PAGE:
Wednesday, 13 February 2013

Top 10 Highest Fibre Vegetables (Cooked and Raw)

If you’re trying to increase your daily fibre intake, eating more vegetables is a great place to start. Not only are vegetables packed with vitamins and minerals, many have a significant amount of fibre too.

Fibrous vegetables are particularly filling and low in fat, which is always a bonus when following a weight loss diet. Plus, when we eat fibre, our body has to work harder at digesting it, burning off even more calories.

A diet high in fibre can be beneficial in helping to lower cholesterol, control blood sugar levels and prevent constipation.


The fibre content in vegetables can differ, depending on whether it’s eaten raw or cooked. Therefore, I’ve produced two high fibre vegetable lists below showing the fibre content in vegetables per 100g for raw (top chart) and cooked (bottom chart).


Top 10 Highest Fibre Vegetables



Raw Vegetables
Fibre per 100g
Calories per 100g

Globe Artichoke
5.4g
47
Parsnip
4.9g
75
Brussels Sprouts
3.8g
43
Celeriac
3.7g
18
Okra
3.2g
33
Peas (Frozen)
3.1g
42
Kale
3.1g
33
Sweet Potato
3.0g
86
Aubergine (Eggplant)
3.0g
25
Broccoli
2.6g
34






Cooked Vegetables
Fibre per 100g
Calories per 100g

Globe Artichoke
8.6g
53
Parsnip
3.6g
71
Sweet Potato
3.3g
90
Broccoli 
3.3g
35
Celeriac 
3.3g
15
Peas (Frozen)
3.1g
52
Carrots
3.0g
35
Brussels Sprouts
2.6g
36
Okra
2.5g
22
Aubergine (Eggplant)
2.5g
35

Wherever possible, try to eat vegetables in their natural state (raw), in order to gain optimal nutritional benefits. However, some vegetables, e.g. celeriac or sweet potato, are better eaten when cooked as this helps makes them palatable. To retain maximum nutrients and fibre, it’s best to lightly steam or stir fry, and finish cooking while they’re still bright in colour.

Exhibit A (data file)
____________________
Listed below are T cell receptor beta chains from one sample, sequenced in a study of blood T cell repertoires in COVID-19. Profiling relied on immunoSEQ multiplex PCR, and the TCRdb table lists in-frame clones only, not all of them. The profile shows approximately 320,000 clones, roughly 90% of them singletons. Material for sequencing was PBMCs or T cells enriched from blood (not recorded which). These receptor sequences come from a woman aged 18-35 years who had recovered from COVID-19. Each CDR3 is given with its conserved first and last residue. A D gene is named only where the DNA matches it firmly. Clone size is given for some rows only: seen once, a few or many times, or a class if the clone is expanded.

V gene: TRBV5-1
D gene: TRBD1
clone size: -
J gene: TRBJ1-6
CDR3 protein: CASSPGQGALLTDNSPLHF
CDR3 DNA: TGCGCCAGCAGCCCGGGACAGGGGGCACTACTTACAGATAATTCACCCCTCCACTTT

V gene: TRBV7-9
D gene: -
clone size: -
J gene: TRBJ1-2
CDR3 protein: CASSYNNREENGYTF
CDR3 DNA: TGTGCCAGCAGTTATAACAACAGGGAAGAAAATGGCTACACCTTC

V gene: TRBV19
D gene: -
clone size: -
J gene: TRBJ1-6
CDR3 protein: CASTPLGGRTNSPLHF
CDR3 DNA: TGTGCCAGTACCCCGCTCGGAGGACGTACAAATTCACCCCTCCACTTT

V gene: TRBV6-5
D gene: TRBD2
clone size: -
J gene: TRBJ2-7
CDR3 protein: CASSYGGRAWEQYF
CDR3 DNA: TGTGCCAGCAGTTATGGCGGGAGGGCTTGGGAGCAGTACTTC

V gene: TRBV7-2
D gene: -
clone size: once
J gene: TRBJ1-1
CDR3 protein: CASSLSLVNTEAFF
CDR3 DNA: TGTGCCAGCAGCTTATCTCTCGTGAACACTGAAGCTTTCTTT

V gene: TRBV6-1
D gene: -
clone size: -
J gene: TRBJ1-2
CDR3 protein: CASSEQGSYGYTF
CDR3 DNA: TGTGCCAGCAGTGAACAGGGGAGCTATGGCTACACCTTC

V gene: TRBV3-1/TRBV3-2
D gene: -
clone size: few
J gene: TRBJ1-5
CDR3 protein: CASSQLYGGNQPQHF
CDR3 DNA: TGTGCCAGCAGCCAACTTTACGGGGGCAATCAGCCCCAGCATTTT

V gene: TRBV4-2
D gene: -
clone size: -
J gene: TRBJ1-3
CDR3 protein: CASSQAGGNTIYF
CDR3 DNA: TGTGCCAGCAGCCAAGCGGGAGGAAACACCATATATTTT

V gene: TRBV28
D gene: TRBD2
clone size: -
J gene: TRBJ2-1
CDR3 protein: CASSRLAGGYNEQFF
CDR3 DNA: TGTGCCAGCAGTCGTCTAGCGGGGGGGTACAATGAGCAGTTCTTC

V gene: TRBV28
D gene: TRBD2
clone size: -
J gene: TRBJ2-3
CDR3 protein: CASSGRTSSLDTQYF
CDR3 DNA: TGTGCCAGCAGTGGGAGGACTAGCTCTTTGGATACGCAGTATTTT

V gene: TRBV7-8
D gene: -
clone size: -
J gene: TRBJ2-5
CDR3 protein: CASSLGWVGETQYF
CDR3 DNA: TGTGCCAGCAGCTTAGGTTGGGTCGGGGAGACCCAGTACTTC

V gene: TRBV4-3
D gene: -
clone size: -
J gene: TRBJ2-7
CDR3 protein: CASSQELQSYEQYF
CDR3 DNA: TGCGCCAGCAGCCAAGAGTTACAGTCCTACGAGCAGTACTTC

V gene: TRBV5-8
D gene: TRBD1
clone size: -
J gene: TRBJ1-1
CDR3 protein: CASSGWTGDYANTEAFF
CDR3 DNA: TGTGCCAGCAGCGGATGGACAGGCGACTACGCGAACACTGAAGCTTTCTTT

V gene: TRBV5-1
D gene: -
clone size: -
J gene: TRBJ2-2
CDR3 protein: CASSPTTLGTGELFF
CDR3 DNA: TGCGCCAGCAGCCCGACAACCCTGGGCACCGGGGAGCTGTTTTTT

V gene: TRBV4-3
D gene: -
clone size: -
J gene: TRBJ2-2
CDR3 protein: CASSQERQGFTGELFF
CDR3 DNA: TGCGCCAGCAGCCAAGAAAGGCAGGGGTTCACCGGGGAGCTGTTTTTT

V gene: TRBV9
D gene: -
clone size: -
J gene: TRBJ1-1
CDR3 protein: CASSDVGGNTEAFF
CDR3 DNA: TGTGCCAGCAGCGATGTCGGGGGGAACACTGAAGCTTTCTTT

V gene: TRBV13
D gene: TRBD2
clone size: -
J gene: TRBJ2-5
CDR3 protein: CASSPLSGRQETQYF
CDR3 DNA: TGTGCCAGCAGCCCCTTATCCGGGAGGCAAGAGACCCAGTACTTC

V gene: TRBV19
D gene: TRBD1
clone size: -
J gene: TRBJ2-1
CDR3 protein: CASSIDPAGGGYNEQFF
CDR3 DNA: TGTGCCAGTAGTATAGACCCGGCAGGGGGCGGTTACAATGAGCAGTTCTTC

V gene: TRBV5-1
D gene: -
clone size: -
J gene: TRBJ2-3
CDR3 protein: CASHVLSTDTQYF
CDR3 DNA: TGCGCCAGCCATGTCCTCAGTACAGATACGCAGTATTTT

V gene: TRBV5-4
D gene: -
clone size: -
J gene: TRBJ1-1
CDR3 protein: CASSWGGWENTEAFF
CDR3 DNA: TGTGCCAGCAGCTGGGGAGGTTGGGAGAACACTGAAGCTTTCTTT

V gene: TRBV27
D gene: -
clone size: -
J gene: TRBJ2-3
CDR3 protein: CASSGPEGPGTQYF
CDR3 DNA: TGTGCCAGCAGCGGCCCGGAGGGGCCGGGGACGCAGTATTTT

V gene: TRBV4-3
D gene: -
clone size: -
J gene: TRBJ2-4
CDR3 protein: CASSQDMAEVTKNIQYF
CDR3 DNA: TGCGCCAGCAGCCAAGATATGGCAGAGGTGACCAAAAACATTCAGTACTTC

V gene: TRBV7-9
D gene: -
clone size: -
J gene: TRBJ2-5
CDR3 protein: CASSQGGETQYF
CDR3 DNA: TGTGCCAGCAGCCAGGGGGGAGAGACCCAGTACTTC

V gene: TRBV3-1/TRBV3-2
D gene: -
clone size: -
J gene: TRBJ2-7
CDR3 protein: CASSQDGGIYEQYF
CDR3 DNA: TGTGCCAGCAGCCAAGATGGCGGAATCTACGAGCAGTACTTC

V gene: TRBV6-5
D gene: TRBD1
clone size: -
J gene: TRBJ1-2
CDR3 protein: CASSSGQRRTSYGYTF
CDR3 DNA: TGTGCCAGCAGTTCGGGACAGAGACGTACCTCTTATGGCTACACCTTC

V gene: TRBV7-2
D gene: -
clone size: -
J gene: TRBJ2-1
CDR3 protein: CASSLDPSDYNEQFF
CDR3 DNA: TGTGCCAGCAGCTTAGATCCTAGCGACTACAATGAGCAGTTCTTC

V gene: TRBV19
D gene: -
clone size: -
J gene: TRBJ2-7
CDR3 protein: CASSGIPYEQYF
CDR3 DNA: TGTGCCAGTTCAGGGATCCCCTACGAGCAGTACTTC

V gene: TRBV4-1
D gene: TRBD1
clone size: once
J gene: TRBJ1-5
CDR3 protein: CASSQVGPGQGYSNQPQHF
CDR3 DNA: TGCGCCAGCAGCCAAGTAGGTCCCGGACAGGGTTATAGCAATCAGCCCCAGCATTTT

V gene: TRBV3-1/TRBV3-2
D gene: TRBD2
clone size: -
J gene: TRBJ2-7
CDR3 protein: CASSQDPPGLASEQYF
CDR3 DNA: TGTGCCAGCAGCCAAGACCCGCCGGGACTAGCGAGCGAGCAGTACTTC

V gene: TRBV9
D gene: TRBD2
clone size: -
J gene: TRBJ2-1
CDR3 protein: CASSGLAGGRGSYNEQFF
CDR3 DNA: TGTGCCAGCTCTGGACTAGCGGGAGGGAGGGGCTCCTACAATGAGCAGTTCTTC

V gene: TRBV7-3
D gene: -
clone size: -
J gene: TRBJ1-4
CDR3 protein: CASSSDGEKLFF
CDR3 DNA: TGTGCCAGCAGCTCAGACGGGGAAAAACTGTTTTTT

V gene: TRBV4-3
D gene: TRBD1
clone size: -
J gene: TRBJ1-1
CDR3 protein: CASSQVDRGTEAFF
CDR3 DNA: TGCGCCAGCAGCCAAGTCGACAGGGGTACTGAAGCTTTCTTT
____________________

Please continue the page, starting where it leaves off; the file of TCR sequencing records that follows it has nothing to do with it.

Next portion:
If you can’t access fresh vegetables, look for canned or frozen varieties instead. These generally contain as many nutrients as fresh vegetables, sometimes more, because they’re canned or frozen soon after picking. The fibre content may vary depending on brands chosen.


*Although the avocado is a technically a fruit, it’s usually included in the vegetable category. So for the purposes of the top 10 highest fibre vegetables list, I haven’t included it. However, if you’re interested, they have 3.4g of fibre and 190 calories per 100g.

**Due to the complexity of ascertaining the exact fibre content in vegetables, you are likely to find varying estimates depending on the source used. 


Sources:

USDA Nutrient Database 
Nutrition for Life (Lisa Hark PhD & Dr Darwin Deen)
Various Nutritional Labels.

© Diets and Calories 2013

2 comments :

  1. I love vegetables and always miss them if I don't have it. Have never really thought of comparing the fibre content of the different vegetables in detail as each veg has something to offer. Variety is so important. Interesting read!

    ReplyDelete
    Replies
    1. Me too. I have to have veggies with every main meal, mainly to fill up on. You're absolutely right, variety is key to getting as many nutrients as possible.

      Delete

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